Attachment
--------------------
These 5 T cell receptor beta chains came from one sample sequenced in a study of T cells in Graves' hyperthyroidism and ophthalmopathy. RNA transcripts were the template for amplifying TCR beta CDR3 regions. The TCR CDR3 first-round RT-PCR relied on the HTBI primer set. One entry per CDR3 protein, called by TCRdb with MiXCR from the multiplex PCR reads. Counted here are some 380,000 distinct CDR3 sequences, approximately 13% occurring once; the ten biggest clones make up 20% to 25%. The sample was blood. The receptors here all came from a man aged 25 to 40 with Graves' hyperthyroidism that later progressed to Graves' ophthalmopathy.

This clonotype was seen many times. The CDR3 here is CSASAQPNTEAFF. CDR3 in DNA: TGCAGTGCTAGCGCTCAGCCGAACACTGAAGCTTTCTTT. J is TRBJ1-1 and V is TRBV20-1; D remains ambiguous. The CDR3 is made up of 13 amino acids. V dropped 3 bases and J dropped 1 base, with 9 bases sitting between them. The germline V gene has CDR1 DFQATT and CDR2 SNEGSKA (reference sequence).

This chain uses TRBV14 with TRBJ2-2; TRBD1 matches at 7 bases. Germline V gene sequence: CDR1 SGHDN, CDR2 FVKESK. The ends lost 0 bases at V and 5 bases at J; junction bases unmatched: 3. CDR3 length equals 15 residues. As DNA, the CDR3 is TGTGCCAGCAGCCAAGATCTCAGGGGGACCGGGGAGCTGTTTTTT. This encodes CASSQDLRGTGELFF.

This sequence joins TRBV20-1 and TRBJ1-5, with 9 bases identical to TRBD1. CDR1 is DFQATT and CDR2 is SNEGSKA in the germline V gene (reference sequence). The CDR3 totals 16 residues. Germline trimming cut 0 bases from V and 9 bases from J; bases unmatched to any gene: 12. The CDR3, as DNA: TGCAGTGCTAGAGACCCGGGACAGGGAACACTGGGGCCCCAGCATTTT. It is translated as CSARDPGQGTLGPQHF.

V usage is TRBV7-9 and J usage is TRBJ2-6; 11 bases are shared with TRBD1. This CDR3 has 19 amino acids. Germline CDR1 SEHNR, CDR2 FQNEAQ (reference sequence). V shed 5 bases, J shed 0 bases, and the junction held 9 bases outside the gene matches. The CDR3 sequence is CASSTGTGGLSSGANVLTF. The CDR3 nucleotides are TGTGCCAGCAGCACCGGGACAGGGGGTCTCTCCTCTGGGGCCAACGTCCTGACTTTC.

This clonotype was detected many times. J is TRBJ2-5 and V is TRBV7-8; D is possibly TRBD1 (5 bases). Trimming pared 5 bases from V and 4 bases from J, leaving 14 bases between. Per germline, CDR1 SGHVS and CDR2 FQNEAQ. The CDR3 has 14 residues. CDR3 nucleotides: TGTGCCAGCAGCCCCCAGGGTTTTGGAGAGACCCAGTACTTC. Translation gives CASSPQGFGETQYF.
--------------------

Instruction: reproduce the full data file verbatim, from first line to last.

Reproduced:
These 5 T cell receptor beta chains came from one sample sequenced in a study of T cells in Graves' hyperthyroidism and ophthalmopathy. RNA transcripts were the template for amplifying TCR beta CDR3 regions. The TCR CDR3 first-round RT-PCR relied on the HTBI primer set. One entry per CDR3 protein, called by TCRdb with MiXCR from the multiplex PCR reads. Counted here are some 380,000 distinct CDR3 sequences, approximately 13% occurring once; the ten biggest clones make up 20% to 25%. The sample was blood. The receptors here all came from a man aged 25 to 40 with Graves' hyperthyroidism that later progressed to Graves' ophthalmopathy.

This clonotype was seen many times. The CDR3 here is CSASAQPNTEAFF. CDR3 in DNA: TGCAGTGCTAGCGCTCAGCCGAACACTGAAGCTTTCTTT. J is TRBJ1-1 and V is TRBV20-1; D remains ambiguous. The CDR3 is made up of 13 amino acids. V dropped 3 bases and J dropped 1 base, with 9 bases sitting between them. The germline V gene has CDR1 DFQATT and CDR2 SNEGSKA (reference sequence).

This chain uses TRBV14 with TRBJ2-2; TRBD1 matches at 7 bases. Germline V gene sequence: CDR1 SGHDN, CDR2 FVKESK. The ends lost 0 bases at V and 5 bases at J; junction bases unmatched: 3. CDR3 length equals 15 residues. As DNA, the CDR3 is TGTGCCAGCAGCCAAGATCTCAGGGGGACCGGGGAGCTGTTTTTT. This encodes CASSQDLRGTGELFF.

This sequence joins TRBV20-1 and TRBJ1-5, with 9 bases identical to TRBD1. CDR1 is DFQATT and CDR2 is SNEGSKA in the germline V gene (reference sequence). The CDR3 totals 16 residues. Germline trimming cut 0 bases from V and 9 bases from J; bases unmatched to any gene: 12. The CDR3, as DNA: TGCAGTGCTAGAGACCCGGGACAGGGAACACTGGGGCCCCAGCATTTT. It is translated as CSARDPGQGTLGPQHF.

V usage is TRBV7-9 and J usage is TRBJ2-6; 11 bases are shared with TRBD1. This CDR3 has 19 amino acids. Germline CDR1 SEHNR, CDR2 FQNEAQ (reference sequence). V shed 5 bases, J shed 0 bases, and the junction held 9 bases outside the gene matches. The CDR3 sequence is CASSTGTGGLSSGANVLTF. The CDR3 nucleotides are TGTGCCAGCAGCACCGGGACAGGGGGTCTCTCCTCTGGGGCCAACGTCCTGACTTTC.

This clonotype was detected many times. J is TRBJ2-5 and V is TRBV7-8; D is possibly TRBD1 (5 bases). Trimming pared 5 bases from V and 4 bases from J, leaving 14 bases between. Per germline, CDR1 SGHVS and CDR2 FQNEAQ. The CDR3 has 14 residues. CDR3 nucleotides: TGTGCCAGCAGCCCCCAGGGTTTTGGAGAGACCCAGTACTTC. Translation gives CASSPQGFGETQYF.